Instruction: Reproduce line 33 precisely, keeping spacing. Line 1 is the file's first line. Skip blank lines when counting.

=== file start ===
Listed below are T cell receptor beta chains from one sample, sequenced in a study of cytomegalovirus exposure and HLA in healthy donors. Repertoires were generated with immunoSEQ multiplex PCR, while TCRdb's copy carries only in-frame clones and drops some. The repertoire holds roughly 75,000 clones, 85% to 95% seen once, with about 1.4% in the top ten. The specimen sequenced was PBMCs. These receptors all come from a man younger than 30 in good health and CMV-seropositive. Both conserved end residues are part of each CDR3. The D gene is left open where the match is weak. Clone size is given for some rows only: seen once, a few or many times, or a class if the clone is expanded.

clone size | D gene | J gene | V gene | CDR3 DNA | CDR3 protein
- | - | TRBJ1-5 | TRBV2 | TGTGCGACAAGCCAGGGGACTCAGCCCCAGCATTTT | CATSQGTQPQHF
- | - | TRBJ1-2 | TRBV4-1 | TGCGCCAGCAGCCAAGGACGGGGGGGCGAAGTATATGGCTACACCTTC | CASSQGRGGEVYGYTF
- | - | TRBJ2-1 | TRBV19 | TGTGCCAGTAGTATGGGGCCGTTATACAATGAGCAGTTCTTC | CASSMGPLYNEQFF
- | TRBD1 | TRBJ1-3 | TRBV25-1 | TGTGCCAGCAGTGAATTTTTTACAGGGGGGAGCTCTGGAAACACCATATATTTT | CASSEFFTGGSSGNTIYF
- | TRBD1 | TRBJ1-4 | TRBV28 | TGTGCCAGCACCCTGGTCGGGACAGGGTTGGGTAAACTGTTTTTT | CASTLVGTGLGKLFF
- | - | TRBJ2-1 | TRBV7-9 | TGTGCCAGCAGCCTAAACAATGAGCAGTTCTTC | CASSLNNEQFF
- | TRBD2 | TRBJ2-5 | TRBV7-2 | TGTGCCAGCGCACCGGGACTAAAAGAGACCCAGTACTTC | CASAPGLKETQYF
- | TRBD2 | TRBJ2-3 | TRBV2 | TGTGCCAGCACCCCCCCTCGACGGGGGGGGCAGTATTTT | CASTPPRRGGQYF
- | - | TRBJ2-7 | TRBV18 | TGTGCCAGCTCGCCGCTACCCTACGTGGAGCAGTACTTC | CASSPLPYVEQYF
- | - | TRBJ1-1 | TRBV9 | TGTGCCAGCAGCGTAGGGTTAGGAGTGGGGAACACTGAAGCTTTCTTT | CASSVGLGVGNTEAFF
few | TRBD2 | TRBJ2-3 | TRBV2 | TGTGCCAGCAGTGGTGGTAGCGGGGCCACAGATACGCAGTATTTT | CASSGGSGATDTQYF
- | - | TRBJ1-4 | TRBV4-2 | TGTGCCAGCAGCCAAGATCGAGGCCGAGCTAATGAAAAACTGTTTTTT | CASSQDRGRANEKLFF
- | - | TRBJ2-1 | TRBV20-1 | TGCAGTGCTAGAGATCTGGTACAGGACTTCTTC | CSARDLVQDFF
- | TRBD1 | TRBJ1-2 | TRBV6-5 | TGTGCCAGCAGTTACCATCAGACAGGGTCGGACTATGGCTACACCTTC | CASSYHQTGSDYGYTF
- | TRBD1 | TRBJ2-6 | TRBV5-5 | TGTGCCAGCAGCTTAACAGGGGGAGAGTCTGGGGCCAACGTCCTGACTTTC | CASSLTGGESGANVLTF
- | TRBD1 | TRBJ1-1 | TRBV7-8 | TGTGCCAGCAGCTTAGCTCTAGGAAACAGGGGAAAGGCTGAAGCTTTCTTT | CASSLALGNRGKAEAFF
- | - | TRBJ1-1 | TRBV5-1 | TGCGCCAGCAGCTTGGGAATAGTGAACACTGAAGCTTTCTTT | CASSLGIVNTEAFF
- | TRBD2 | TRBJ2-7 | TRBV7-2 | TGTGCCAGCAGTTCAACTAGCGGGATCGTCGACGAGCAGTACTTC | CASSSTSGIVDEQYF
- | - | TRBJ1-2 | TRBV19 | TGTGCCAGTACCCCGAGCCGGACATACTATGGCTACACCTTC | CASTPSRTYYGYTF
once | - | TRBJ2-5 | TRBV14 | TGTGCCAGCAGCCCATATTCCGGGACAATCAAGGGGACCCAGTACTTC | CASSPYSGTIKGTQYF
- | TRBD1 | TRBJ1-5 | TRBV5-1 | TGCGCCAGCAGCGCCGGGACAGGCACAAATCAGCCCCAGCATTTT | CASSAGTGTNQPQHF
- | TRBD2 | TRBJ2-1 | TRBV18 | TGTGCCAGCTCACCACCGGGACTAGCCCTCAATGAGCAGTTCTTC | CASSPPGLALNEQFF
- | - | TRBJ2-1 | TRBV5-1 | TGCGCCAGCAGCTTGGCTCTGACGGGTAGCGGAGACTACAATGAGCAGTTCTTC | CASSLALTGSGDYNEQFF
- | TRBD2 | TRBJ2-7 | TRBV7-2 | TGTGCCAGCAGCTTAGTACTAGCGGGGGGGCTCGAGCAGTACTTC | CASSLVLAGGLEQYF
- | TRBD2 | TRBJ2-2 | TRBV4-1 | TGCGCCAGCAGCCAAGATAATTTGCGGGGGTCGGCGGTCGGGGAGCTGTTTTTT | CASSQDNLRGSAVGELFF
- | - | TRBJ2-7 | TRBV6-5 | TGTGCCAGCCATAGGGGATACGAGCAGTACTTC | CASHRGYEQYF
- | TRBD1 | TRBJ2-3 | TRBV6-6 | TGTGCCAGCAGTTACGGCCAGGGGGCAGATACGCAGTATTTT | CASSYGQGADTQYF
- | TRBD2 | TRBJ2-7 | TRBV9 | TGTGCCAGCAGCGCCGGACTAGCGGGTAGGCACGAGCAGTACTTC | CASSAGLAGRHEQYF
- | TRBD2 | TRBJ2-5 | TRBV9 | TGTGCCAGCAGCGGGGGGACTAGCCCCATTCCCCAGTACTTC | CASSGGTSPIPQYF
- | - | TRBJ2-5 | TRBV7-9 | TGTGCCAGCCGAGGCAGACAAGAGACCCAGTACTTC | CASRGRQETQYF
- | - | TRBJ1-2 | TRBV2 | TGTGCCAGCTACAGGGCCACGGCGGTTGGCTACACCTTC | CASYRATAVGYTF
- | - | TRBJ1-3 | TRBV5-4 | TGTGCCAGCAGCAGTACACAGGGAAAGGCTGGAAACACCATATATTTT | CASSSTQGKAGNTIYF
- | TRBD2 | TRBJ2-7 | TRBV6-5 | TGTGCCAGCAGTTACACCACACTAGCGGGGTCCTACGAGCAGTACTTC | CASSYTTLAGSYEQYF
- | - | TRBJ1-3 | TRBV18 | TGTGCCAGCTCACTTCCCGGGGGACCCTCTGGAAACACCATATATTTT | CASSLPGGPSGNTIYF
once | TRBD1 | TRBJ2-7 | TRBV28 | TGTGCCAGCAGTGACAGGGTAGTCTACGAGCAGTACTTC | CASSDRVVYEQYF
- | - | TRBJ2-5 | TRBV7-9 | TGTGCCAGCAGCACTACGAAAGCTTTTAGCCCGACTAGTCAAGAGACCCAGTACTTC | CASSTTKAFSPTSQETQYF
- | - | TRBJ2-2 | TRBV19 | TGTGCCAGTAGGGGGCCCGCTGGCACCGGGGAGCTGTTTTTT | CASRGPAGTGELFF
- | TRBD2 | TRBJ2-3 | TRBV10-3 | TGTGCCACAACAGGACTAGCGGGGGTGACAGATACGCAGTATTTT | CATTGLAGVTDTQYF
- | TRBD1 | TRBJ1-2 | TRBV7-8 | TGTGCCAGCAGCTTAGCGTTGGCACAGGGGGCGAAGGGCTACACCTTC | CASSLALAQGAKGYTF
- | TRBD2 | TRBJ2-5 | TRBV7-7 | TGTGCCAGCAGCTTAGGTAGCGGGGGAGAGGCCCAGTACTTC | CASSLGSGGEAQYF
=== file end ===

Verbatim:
- | - | TRBJ1-2 | TRBV2 | TGTGCCAGCTACAGGGCCACGGCGGTTGGCTACACCTTC | CASYRATAVGYTF